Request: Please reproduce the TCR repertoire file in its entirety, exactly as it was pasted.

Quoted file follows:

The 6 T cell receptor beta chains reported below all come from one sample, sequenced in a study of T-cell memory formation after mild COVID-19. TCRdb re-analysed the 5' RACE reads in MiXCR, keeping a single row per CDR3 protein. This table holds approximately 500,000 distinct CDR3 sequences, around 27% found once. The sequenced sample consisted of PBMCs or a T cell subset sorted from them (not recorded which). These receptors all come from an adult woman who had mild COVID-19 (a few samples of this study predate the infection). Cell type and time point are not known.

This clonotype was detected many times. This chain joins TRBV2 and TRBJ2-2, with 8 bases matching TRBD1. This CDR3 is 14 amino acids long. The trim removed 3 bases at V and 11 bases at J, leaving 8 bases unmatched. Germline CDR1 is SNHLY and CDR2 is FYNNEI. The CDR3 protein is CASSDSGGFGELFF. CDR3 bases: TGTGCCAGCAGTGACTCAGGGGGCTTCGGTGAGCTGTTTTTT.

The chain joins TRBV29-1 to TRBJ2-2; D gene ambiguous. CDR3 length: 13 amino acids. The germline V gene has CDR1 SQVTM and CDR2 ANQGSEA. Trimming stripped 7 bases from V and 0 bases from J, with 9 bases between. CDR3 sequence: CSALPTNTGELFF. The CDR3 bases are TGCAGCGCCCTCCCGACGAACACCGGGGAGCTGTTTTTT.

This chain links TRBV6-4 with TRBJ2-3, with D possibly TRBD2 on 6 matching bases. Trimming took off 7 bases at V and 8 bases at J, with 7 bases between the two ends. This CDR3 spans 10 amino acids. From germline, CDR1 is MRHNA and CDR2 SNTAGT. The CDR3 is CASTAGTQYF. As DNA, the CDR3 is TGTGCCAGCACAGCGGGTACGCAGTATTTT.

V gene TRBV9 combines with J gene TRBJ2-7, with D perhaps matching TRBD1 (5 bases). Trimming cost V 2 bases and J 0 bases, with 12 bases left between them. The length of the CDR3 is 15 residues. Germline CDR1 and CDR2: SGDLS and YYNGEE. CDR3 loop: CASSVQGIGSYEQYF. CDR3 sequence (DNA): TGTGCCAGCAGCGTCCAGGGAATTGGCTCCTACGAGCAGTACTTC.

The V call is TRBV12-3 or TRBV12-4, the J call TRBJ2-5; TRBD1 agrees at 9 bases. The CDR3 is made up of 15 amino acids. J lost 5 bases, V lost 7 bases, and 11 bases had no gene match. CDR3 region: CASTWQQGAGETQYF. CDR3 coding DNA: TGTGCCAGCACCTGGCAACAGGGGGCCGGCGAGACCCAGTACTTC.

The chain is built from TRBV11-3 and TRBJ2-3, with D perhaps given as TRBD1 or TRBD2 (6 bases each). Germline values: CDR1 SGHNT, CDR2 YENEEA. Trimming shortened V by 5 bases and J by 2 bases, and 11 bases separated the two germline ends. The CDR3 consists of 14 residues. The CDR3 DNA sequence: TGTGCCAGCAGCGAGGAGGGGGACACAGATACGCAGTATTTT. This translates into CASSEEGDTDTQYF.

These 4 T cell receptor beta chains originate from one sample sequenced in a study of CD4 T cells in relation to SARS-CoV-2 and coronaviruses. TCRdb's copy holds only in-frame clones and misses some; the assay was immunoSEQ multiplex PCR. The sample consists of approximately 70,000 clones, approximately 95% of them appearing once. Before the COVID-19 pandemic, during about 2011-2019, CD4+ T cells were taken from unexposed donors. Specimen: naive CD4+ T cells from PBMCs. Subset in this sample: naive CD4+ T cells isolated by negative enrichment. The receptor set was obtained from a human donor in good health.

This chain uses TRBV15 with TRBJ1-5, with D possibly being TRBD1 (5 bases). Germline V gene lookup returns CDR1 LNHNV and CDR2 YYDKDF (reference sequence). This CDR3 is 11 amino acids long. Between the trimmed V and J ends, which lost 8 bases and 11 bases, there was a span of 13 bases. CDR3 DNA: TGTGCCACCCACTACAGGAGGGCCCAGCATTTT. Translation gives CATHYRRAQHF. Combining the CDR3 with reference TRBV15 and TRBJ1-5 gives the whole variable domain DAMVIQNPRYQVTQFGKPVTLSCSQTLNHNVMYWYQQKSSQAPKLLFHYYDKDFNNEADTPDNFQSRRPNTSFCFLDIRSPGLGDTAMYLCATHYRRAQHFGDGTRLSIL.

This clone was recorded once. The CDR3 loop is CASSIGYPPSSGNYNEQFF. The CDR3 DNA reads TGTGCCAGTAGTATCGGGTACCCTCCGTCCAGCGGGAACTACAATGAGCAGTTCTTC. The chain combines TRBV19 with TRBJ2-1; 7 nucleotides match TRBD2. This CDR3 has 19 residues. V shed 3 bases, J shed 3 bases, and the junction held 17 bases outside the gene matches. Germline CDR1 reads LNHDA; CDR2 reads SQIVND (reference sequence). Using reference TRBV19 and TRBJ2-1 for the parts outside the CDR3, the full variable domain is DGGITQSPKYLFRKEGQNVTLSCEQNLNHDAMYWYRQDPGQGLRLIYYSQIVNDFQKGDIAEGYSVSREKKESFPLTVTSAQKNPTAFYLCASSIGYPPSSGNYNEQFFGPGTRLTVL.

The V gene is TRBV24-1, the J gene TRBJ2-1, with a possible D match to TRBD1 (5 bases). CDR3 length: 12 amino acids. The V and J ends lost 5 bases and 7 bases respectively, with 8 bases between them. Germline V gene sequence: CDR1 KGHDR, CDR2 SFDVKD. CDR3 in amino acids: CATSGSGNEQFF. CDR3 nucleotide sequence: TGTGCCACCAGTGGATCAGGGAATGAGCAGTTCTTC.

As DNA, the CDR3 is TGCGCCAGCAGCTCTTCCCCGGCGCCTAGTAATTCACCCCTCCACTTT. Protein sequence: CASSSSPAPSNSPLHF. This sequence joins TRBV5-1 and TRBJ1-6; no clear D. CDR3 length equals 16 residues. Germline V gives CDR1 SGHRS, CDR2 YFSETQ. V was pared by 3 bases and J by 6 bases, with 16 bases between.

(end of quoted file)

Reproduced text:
The 6 T cell receptor beta chains reported below all come from one sample, sequenced in a study of T-cell memory formation after mild COVID-19. TCRdb re-analysed the 5' RACE reads in MiXCR, keeping a single row per CDR3 protein. This table holds approximately 500,000 distinct CDR3 sequences, around 27% found once. The sequenced sample consisted of PBMCs or a T cell subset sorted from them (not recorded which). These receptors all come from an adult woman who had mild COVID-19 (a few samples of this study predate the infection). Cell type and time point are not known.

This clonotype was detected many times. This chain joins TRBV2 and TRBJ2-2, with 8 bases matching TRBD1. This CDR3 is 14 amino acids long. The trim removed 3 bases at V and 11 bases at J, leaving 8 bases unmatched. Germline CDR1 is SNHLY and CDR2 is FYNNEI. The CDR3 protein is CASSDSGGFGELFF. CDR3 bases: TGTGCCAGCAGTGACTCAGGGGGCTTCGGTGAGCTGTTTTTT.

The chain joins TRBV29-1 to TRBJ2-2; D gene ambiguous. CDR3 length: 13 amino acids. The germline V gene has CDR1 SQVTM and CDR2 ANQGSEA. Trimming stripped 7 bases from V and 0 bases from J, with 9 bases between. CDR3 sequence: CSALPTNTGELFF. The CDR3 bases are TGCAGCGCCCTCCCGACGAACACCGGGGAGCTGTTTTTT.

This chain links TRBV6-4 with TRBJ2-3, with D possibly TRBD2 on 6 matching bases. Trimming took off 7 bases at V and 8 bases at J, with 7 bases between the two ends. This CDR3 spans 10 amino acids. From germline, CDR1 is MRHNA and CDR2 SNTAGT. The CDR3 is CASTAGTQYF. As DNA, the CDR3 is TGTGCCAGCACAGCGGGTACGCAGTATTTT.

V gene TRBV9 combines with J gene TRBJ2-7, with D perhaps matching TRBD1 (5 bases). Trimming cost V 2 bases and J 0 bases, with 12 bases left between them. The length of the CDR3 is 15 residues. Germline CDR1 and CDR2: SGDLS and YYNGEE. CDR3 loop: CASSVQGIGSYEQYF. CDR3 sequence (DNA): TGTGCCAGCAGCGTCCAGGGAATTGGCTCCTACGAGCAGTACTTC.

The V call is TRBV12-3 or TRBV12-4, the J call TRBJ2-5; TRBD1 agrees at 9 bases. The CDR3 is made up of 15 amino acids. J lost 5 bases, V lost 7 bases, and 11 bases had no gene match. CDR3 region: CASTWQQGAGETQYF. CDR3 coding DNA: TGTGCCAGCACCTGGCAACAGGGGGCCGGCGAGACCCAGTACTTC.

The chain is built from TRBV11-3 and TRBJ2-3, with D perhaps given as TRBD1 or TRBD2 (6 bases each). Germline values: CDR1 SGHNT, CDR2 YENEEA. Trimming shortened V by 5 bases and J by 2 bases, and 11 bases separated the two germline ends. The CDR3 consists of 14 residues. The CDR3 DNA sequence: TGTGCCAGCAGCGAGGAGGGGGACACAGATACGCAGTATTTT. This translates into CASSEEGDTDTQYF.

These 4 T cell receptor beta chains originate from one sample sequenced in a study of CD4 T cells in relation to SARS-CoV-2 and coronaviruses. TCRdb's copy holds only in-frame clones and misses some; the assay was immunoSEQ multiplex PCR. The sample consists of approximately 70,000 clones, approximately 95% of them appearing once. Before the COVID-19 pandemic, during about 2011-2019, CD4+ T cells were taken from unexposed donors. Specimen: naive CD4+ T cells from PBMCs. Subset in this sample: naive CD4+ T cells isolated by negative enrichment. The receptor set was obtained from a human donor in good health.

This chain uses TRBV15 with TRBJ1-5, with D possibly being TRBD1 (5 bases). Germline V gene lookup returns CDR1 LNHNV and CDR2 YYDKDF (reference sequence). This CDR3 is 11 amino acids long. Between the trimmed V and J ends, which lost 8 bases and 11 bases, there was a span of 13 bases. CDR3 DNA: TGTGCCACCCACTACAGGAGGGCCCAGCATTTT. Translation gives CATHYRRAQHF. Combining the CDR3 with reference TRBV15 and TRBJ1-5 gives the whole variable domain DAMVIQNPRYQVTQFGKPVTLSCSQTLNHNVMYWYQQKSSQAPKLLFHYYDKDFNNEADTPDNFQSRRPNTSFCFLDIRSPGLGDTAMYLCATHYRRAQHFGDGTRLSIL.

This clone was recorded once. The CDR3 loop is CASSIGYPPSSGNYNEQFF. The CDR3 DNA reads TGTGCCAGTAGTATCGGGTACCCTCCGTCCAGCGGGAACTACAATGAGCAGTTCTTC. The chain combines TRBV19 with TRBJ2-1; 7 nucleotides match TRBD2. This CDR3 has 19 residues. V shed 3 bases, J shed 3 bases, and the junction held 17 bases outside the gene matches. Germline CDR1 reads LNHDA; CDR2 reads SQIVND (reference sequence). Using reference TRBV19 and TRBJ2-1 for the parts outside the CDR3, the full variable domain is DGGITQSPKYLFRKEGQNVTLSCEQNLNHDAMYWYRQDPGQGLRLIYYSQIVNDFQKGDIAEGYSVSREKKESFPLTVTSAQKNPTAFYLCASSIGYPPSSGNYNEQFFGPGTRLTVL.

The V gene is TRBV24-1, the J gene TRBJ2-1, with a possible D match to TRBD1 (5 bases). CDR3 length: 12 amino acids. The V and J ends lost 5 bases and 7 bases respectively, with 8 bases between them. Germline V gene sequence: CDR1 KGHDR, CDR2 SFDVKD. CDR3 in amino acids: CATSGSGNEQFF. CDR3 nucleotide sequence: TGTGCCACCAGTGGATCAGGGAATGAGCAGTTCTTC.

As DNA, the CDR3 is TGCGCCAGCAGCTCTTCCCCGGCGCCTAGTAATTCACCCCTCCACTTT. Protein sequence: CASSSSPAPSNSPLHF. This sequence joins TRBV5-1 and TRBJ1-6; no clear D. CDR3 length equals 16 residues. Germline V gives CDR1 SGHRS, CDR2 YFSETQ. V was pared by 3 bases and J by 6 bases, with 16 bases between.